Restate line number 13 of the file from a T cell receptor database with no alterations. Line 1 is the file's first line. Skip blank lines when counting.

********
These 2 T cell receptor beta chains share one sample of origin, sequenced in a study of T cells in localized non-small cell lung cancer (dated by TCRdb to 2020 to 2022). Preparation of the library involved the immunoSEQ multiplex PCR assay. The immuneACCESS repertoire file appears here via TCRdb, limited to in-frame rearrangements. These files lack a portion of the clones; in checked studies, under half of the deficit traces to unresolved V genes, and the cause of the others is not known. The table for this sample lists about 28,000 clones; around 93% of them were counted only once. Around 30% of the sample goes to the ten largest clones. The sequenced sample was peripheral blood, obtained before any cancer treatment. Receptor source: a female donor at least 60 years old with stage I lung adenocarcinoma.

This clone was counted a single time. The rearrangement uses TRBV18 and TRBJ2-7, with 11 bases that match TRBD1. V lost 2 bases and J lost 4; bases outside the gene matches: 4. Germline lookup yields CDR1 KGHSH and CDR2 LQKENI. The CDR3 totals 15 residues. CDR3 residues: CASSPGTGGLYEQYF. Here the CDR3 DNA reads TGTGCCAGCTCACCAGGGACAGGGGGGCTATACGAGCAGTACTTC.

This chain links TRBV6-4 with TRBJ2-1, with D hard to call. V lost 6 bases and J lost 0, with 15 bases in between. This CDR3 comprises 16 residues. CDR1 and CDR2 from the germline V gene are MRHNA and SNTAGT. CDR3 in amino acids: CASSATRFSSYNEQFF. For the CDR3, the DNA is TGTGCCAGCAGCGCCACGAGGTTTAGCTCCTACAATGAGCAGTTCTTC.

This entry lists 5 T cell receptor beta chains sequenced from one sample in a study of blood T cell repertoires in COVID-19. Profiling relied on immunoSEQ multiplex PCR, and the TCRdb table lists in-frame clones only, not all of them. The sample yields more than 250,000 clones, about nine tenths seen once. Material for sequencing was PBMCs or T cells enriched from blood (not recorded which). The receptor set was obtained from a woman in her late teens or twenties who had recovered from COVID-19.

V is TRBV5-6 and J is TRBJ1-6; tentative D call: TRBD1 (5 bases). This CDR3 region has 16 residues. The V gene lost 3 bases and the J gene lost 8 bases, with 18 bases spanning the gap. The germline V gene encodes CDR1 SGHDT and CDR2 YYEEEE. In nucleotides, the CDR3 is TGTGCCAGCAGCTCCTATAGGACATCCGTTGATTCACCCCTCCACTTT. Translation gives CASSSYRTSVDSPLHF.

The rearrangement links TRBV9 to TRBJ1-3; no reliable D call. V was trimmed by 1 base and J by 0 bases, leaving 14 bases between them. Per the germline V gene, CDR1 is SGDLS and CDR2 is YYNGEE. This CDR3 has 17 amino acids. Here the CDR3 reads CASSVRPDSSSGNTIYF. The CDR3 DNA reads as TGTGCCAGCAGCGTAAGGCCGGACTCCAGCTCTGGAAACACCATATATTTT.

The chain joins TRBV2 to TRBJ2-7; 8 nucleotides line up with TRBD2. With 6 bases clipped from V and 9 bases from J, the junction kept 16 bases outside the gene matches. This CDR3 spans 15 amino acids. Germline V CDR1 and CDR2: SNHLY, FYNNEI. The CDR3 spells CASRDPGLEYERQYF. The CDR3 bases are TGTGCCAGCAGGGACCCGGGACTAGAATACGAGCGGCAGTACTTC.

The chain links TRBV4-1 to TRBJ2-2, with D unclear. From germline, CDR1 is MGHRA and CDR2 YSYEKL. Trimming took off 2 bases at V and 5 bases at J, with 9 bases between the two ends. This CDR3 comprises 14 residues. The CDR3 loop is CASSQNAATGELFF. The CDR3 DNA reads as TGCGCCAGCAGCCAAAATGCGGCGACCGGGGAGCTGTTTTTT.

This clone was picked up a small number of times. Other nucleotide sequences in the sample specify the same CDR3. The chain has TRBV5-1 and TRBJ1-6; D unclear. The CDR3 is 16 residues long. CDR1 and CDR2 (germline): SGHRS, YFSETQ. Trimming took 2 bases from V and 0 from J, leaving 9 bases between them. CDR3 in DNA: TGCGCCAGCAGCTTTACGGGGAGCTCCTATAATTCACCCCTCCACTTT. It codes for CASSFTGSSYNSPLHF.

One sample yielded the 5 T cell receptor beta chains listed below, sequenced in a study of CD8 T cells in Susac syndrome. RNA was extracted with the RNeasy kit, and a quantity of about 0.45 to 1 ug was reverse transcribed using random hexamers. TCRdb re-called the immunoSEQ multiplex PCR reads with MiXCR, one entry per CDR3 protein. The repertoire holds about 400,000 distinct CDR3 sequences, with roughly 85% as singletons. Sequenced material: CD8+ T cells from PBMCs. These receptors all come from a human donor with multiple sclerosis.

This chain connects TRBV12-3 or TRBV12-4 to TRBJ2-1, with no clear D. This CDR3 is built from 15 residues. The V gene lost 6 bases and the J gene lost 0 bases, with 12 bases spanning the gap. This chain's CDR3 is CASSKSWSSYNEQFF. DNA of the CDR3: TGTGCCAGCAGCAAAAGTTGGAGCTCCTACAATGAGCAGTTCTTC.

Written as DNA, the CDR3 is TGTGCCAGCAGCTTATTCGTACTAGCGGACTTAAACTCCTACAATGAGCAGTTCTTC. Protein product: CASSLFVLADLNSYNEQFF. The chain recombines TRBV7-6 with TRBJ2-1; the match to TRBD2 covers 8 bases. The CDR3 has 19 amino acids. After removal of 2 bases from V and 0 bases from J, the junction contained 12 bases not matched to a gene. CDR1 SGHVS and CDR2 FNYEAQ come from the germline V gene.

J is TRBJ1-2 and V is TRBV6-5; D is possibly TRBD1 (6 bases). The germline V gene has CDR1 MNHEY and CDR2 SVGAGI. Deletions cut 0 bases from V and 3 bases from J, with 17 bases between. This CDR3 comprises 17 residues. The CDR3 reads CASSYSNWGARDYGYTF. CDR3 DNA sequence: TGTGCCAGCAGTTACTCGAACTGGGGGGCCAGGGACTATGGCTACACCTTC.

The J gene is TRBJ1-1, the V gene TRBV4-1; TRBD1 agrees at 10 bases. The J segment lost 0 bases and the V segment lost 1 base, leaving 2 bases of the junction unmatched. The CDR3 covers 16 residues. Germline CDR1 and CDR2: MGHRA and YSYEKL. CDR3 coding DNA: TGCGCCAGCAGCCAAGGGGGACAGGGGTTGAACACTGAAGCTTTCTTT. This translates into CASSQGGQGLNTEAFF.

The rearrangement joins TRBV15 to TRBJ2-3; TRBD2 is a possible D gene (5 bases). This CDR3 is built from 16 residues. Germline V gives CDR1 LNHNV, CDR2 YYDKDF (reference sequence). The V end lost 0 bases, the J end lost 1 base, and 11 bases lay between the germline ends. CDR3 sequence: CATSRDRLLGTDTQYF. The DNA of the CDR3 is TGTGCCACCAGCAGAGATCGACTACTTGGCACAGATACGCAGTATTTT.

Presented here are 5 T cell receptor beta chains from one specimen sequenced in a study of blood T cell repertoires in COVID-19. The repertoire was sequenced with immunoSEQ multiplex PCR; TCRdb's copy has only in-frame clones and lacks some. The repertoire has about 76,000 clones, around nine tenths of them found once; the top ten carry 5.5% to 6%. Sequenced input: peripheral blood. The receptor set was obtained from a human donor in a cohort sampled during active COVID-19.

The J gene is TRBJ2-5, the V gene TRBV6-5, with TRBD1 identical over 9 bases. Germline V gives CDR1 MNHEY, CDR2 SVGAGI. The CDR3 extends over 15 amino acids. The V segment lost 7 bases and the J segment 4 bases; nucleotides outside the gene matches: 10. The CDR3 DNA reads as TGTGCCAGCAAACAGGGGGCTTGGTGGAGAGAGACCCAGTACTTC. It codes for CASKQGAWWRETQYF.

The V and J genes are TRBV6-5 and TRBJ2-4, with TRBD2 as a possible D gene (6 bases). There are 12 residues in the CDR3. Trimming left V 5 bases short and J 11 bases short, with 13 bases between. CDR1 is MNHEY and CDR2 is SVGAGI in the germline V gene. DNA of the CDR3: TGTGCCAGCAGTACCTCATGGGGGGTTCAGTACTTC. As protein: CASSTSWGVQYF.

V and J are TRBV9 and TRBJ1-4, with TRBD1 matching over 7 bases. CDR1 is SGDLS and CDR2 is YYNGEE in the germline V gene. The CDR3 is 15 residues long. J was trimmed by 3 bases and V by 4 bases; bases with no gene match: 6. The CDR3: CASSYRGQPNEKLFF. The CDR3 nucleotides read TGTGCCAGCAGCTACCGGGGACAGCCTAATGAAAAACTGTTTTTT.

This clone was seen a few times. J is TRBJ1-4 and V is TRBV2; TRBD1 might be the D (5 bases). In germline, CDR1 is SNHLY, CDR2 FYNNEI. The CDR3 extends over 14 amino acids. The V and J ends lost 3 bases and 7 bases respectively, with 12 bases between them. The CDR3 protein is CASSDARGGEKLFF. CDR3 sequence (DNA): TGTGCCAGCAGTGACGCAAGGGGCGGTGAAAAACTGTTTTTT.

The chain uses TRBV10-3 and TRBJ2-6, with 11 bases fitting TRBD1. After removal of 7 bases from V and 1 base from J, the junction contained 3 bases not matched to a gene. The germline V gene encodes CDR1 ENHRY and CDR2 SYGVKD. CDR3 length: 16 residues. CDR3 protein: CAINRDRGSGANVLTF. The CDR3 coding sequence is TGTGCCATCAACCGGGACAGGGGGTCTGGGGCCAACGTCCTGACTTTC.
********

J is TRBJ1-2 and V is TRBV6-5; D is possibly TRBD1 (6 bases). The germline V gene has CDR1 MNHEY and CDR2 SVGAGI. Deletions cut 0 bases from V and 3 bases from J, with 17 bases between. This CDR3 comprises 17 residues. The CDR3 reads CASSYSNWGARDYGYTF. CDR3 DNA sequence: TGTGCCAGCAGTTACTCGAACTGGGGGGCCAGGGACTATGGCTACACCTTC.